The utter capriciousness of the creative process is one I welcome and embrace. There is something about letting go, and allowing a painting to develop from an intuitive evolution. Without question, the physical act of painting is important to the finished painting itself. I paint standing, and I move around the canvas, trying to maintain that ideal balance between creative abandon and physical control. For me, it takes these actions to make a beautiful finished painting that remains somewhat organic and unrefined. My paintings are landscapes that have been "found" not "built".
I hope to suggest a particular environment without getting too lost in the details. I'd like the viewer to bring his or her own impressions or reflections to the painting without being taken there directly by me. Communicating the essence of a landscape is my goal. Leaving some of the imagination to the viewer is key to that I think.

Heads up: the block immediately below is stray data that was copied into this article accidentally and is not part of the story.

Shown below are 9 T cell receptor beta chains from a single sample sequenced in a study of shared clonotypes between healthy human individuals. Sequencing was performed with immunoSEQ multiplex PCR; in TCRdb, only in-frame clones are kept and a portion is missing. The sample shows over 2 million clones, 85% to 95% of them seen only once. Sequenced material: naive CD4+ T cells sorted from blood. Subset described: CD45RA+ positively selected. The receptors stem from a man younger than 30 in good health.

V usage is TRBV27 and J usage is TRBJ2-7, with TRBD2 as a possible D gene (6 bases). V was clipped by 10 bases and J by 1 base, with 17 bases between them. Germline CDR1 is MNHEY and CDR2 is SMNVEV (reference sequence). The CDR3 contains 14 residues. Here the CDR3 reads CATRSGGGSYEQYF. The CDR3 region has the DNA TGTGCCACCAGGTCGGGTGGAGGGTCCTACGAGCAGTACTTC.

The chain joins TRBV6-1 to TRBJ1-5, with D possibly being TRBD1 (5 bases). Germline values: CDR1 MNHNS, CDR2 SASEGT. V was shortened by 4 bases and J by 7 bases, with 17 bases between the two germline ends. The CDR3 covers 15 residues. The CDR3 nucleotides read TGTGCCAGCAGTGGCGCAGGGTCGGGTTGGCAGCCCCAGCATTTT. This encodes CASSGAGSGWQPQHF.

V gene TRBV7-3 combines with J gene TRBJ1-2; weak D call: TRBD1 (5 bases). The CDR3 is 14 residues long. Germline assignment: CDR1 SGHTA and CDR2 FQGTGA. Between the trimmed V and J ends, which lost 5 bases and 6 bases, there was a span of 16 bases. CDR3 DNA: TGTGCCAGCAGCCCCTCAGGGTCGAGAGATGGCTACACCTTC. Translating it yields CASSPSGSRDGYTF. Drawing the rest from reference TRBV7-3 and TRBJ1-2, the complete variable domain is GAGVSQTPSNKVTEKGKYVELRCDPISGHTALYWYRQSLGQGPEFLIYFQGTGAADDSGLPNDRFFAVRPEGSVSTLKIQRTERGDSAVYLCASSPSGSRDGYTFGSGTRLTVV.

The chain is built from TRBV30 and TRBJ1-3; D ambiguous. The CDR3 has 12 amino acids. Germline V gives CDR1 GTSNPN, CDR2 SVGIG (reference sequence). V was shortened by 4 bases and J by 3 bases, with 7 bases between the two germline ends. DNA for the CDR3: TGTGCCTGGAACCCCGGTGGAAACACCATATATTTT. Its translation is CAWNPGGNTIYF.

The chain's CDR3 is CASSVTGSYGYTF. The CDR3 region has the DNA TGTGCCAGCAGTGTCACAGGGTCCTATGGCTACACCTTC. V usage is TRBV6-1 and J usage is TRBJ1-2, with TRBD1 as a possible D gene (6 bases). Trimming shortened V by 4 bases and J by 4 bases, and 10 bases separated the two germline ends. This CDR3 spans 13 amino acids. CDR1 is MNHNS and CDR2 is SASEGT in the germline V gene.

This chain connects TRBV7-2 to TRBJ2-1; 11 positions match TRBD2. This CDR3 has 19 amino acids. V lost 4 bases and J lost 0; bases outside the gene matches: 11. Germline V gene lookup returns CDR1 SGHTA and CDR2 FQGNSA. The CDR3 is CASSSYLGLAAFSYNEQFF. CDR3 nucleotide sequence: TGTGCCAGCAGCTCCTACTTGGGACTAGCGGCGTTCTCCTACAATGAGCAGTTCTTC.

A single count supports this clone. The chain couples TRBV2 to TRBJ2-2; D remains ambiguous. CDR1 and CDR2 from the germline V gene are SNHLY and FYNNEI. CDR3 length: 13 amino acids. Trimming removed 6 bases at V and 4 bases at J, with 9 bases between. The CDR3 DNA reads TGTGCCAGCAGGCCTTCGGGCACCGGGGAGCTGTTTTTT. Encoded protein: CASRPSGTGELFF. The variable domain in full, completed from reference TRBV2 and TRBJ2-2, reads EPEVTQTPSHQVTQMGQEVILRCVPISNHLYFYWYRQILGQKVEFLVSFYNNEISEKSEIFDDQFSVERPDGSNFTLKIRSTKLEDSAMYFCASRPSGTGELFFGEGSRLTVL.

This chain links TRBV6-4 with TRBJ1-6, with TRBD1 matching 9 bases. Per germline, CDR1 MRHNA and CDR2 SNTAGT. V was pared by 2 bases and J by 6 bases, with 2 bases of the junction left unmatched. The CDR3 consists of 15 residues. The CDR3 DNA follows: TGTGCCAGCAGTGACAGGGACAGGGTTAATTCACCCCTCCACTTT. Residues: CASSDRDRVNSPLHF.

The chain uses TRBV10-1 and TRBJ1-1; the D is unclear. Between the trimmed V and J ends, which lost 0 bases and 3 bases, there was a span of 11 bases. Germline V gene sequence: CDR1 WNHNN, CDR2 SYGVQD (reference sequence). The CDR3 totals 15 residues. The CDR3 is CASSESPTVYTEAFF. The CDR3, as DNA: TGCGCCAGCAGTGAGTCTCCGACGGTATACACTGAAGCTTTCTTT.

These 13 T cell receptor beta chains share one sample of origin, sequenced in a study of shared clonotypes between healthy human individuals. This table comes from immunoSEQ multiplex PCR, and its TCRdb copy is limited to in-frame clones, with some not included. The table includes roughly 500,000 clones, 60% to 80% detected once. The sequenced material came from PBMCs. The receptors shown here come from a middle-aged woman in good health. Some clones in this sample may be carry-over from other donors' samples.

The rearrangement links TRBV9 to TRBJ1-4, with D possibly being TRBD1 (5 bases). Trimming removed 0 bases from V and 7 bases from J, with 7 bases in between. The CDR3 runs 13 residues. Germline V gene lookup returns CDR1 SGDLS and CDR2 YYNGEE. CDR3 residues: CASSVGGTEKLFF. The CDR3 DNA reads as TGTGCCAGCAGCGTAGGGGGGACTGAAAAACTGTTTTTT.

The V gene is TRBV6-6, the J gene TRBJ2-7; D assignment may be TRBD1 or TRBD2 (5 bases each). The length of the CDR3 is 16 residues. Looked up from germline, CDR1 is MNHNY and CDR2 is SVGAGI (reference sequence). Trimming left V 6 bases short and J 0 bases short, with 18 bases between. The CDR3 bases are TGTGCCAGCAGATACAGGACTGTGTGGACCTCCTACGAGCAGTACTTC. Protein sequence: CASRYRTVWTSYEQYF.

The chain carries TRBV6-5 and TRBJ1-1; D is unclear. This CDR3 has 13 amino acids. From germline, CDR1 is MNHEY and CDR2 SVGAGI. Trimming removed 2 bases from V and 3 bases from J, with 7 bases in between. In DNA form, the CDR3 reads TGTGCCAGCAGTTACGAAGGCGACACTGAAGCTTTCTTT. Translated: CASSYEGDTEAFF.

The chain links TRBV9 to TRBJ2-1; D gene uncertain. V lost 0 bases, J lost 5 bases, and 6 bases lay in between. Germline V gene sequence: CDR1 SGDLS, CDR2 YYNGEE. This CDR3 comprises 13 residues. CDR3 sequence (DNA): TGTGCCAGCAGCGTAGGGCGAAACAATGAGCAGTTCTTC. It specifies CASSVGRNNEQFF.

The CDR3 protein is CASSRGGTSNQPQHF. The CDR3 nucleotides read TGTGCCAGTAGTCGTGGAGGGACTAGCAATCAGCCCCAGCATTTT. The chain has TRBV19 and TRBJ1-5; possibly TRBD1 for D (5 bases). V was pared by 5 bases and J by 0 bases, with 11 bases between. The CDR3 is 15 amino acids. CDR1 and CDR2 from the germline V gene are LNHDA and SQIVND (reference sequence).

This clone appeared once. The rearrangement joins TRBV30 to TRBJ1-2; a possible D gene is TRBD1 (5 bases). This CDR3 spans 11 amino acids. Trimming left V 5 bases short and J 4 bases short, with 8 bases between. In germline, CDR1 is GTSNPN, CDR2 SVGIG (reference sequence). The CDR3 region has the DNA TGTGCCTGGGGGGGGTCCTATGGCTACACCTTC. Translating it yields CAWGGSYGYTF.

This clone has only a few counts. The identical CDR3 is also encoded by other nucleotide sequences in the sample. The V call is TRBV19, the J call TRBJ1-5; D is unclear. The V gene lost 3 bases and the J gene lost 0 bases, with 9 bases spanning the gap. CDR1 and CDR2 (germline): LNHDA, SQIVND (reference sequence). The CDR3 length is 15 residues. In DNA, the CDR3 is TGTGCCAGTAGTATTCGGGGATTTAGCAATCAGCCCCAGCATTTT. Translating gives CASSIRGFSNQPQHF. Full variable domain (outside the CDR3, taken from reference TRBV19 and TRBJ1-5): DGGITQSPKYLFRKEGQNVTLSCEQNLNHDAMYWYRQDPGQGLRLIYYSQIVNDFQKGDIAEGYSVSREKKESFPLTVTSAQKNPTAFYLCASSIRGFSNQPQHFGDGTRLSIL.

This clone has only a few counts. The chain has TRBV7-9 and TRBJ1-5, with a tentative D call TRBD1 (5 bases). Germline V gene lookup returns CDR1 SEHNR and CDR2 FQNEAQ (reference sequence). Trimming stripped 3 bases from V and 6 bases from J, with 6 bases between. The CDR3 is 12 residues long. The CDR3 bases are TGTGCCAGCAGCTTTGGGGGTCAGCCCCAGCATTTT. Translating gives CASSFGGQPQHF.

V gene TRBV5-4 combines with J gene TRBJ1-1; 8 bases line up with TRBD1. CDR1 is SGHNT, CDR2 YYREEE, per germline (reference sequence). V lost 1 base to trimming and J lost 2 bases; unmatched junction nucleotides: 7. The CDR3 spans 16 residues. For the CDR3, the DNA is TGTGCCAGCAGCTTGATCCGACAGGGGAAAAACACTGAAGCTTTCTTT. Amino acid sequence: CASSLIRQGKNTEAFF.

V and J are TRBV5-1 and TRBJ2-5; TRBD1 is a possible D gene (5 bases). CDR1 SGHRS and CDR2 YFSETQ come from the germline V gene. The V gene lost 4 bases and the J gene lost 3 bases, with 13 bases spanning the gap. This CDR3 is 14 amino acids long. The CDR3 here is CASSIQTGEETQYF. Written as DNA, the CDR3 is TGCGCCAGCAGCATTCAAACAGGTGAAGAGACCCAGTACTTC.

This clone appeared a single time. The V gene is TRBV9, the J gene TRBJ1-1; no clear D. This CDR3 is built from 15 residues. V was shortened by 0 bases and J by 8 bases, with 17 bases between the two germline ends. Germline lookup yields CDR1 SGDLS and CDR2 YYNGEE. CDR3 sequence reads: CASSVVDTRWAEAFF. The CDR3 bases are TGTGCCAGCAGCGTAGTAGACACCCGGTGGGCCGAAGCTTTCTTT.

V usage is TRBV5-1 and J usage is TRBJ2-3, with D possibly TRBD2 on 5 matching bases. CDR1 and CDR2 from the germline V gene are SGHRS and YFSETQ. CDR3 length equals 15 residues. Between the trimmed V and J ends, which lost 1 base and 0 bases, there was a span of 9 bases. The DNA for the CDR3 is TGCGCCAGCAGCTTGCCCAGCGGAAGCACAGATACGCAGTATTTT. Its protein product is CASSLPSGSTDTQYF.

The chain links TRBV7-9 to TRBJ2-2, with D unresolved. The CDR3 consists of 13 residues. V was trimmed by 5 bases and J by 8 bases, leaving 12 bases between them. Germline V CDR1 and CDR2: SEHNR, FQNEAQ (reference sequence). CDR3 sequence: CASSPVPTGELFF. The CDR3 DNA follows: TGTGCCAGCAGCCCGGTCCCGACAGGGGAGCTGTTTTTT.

I'm inspired by the emotional reactions we have to our natural world. The movement of the sky, the reaction of the earth underneath, and the deep-toned colors, combine to make a landscape that I never tire of. Using large brushes, palette knives, and sometimes my fingers, I am a direct application painter. I mix the oil paints directly on the canvas or paper with putty knives, some as large as twelve inches. I have only a few brushes and I use them sparingly.
Striving for work that is emotive, visceral and expressive, my interpretations of our natural surroundings is more of a feeling than a strict observation.
Associate of Arts, 1988